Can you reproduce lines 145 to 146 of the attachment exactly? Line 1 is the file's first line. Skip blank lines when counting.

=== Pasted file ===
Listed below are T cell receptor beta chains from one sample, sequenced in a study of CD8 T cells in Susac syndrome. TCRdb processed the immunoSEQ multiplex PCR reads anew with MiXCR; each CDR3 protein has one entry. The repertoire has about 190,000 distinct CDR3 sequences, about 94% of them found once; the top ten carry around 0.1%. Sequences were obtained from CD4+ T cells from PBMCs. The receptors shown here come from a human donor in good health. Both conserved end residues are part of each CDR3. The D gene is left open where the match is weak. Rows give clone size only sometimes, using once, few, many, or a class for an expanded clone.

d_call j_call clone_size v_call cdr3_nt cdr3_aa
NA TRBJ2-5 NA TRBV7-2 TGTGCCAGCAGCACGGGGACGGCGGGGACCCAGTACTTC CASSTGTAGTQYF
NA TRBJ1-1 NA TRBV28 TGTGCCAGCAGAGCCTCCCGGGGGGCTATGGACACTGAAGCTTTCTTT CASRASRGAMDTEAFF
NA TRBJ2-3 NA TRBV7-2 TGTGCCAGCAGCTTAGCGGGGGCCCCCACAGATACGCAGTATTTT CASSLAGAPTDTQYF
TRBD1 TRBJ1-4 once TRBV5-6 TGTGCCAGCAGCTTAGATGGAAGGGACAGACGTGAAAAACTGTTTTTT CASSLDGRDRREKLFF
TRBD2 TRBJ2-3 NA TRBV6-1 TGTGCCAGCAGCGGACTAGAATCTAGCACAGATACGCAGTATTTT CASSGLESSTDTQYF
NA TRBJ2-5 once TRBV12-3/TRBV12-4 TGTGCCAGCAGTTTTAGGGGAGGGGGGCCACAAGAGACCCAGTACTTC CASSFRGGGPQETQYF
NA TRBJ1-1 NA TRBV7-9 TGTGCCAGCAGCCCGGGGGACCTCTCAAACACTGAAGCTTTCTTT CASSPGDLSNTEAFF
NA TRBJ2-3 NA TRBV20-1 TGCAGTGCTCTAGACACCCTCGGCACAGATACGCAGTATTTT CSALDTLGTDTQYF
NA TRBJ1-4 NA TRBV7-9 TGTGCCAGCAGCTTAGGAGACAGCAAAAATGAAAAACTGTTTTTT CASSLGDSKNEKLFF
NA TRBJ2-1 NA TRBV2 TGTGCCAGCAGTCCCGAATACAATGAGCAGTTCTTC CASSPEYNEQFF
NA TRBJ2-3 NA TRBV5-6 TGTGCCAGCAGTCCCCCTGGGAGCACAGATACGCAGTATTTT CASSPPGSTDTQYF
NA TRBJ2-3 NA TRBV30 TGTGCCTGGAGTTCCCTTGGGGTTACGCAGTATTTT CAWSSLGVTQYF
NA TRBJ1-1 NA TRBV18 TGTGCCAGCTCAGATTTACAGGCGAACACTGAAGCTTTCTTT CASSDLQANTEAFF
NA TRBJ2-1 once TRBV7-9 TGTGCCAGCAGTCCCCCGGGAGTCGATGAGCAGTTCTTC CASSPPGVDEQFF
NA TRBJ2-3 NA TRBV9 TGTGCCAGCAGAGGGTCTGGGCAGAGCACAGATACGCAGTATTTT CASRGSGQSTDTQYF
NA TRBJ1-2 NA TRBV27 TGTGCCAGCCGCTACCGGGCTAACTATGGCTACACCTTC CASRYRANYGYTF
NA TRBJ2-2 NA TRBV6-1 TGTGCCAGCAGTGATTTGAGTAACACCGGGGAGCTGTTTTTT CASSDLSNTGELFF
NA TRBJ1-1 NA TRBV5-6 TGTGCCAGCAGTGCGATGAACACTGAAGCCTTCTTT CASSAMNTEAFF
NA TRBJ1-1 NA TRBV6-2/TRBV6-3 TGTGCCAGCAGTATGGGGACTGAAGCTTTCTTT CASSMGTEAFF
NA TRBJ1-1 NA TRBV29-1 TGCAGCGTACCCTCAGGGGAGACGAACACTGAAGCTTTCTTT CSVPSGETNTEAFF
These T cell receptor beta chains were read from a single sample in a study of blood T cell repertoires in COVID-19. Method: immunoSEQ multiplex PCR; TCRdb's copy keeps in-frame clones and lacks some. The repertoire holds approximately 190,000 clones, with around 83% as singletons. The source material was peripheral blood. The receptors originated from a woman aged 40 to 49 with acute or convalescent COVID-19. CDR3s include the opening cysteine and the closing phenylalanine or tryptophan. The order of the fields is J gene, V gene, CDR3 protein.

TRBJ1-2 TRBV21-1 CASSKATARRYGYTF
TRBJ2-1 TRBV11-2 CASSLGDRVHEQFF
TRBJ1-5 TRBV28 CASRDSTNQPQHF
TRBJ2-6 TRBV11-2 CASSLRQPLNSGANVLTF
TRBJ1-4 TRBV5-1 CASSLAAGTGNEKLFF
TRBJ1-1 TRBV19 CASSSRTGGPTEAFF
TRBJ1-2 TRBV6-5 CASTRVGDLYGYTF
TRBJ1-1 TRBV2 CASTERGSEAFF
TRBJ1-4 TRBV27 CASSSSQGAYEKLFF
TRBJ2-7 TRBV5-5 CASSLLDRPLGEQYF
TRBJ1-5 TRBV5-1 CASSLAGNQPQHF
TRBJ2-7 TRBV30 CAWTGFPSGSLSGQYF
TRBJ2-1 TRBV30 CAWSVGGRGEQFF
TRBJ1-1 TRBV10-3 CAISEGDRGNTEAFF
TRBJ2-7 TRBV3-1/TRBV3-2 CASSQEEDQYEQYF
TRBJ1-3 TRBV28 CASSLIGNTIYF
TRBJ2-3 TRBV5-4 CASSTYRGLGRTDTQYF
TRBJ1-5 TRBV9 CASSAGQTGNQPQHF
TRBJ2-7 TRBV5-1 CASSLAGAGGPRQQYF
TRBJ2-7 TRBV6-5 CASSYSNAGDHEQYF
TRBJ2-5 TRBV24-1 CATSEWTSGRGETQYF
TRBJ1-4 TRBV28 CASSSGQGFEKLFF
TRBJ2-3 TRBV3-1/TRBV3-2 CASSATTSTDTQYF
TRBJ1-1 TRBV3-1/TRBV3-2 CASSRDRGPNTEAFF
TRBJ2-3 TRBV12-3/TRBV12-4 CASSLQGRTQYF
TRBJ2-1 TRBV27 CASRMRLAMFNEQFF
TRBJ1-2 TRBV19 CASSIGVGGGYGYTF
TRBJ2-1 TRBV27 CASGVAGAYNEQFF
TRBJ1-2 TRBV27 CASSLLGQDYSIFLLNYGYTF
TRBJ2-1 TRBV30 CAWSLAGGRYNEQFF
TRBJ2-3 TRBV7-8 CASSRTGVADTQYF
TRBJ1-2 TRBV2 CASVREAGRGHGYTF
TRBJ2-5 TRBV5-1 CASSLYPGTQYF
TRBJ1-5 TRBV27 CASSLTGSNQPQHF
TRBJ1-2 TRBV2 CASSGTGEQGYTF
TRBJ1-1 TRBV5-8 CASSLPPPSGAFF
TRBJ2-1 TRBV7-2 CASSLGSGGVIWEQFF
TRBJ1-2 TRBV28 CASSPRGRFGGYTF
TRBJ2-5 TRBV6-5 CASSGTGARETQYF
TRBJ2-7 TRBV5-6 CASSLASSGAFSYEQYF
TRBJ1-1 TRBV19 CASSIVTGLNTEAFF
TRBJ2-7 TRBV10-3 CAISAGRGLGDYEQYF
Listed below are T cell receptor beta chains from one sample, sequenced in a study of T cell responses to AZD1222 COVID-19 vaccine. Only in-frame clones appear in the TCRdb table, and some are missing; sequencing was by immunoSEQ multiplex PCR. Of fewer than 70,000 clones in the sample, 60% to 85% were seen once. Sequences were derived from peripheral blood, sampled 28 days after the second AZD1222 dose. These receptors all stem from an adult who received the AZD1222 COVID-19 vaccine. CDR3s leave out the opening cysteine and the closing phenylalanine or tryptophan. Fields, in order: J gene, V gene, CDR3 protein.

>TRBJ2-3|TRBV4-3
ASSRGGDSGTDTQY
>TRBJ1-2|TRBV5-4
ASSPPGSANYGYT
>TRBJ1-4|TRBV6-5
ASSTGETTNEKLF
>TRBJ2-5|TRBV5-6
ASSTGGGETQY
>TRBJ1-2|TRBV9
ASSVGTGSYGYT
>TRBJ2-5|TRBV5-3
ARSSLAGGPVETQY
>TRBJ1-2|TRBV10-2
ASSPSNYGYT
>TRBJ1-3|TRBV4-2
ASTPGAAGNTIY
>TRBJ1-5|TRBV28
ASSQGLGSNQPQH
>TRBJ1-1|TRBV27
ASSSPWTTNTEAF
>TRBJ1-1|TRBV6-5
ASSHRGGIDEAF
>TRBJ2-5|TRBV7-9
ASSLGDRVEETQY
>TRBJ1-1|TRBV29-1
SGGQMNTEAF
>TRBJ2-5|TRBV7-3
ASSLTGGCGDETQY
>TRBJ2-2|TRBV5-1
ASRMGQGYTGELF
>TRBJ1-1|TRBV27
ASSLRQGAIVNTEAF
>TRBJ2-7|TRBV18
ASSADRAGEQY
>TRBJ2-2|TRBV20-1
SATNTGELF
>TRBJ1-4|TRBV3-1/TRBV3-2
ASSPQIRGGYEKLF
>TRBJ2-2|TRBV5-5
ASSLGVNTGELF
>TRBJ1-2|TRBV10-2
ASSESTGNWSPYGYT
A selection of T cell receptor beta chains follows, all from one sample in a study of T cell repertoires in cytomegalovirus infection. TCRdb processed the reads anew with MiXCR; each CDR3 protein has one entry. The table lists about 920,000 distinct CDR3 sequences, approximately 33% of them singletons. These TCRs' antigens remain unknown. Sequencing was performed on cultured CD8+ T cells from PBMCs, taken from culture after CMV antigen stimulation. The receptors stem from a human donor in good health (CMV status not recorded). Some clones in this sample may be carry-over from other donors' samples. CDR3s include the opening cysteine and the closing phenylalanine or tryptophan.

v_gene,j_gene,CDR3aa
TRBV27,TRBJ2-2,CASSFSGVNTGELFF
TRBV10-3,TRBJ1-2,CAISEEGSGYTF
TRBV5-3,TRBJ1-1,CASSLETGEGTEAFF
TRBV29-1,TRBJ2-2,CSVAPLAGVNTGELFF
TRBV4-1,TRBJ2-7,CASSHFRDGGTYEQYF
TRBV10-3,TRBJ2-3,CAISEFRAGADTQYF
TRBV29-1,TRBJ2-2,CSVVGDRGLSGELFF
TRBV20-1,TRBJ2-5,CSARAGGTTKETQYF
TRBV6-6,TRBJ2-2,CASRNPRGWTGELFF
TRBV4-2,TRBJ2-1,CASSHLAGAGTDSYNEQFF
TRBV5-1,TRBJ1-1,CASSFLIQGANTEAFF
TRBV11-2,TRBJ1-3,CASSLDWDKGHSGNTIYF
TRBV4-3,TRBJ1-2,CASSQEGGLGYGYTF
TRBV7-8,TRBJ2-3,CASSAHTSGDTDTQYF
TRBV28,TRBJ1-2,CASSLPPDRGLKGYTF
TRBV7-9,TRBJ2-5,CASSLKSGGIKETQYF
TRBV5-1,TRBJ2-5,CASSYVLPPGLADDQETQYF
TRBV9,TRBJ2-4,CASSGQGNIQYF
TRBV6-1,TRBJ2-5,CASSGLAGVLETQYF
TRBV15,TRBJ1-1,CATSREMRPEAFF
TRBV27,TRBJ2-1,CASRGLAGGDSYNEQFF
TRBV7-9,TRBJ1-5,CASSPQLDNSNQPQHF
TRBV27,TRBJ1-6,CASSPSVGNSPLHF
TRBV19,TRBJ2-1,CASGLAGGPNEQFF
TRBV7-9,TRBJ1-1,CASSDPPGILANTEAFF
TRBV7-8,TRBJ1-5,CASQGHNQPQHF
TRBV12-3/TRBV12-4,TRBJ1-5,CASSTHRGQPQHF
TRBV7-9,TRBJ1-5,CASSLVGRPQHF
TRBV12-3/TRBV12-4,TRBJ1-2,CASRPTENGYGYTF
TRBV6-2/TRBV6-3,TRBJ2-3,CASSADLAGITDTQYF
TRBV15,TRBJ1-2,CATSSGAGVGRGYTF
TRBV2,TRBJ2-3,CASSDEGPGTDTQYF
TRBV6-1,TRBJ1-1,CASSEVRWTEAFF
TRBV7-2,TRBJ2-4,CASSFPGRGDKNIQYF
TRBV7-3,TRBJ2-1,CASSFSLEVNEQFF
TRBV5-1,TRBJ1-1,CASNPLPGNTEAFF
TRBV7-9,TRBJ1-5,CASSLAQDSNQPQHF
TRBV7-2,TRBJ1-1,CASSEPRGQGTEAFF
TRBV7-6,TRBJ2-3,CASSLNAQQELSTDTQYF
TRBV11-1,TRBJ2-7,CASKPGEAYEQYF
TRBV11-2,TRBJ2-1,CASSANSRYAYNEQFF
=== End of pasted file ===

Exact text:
TRBV7-3,TRBJ2-1,CASSFSLEVNEQFF
TRBV5-1,TRBJ1-1,CASNPLPGNTEAFF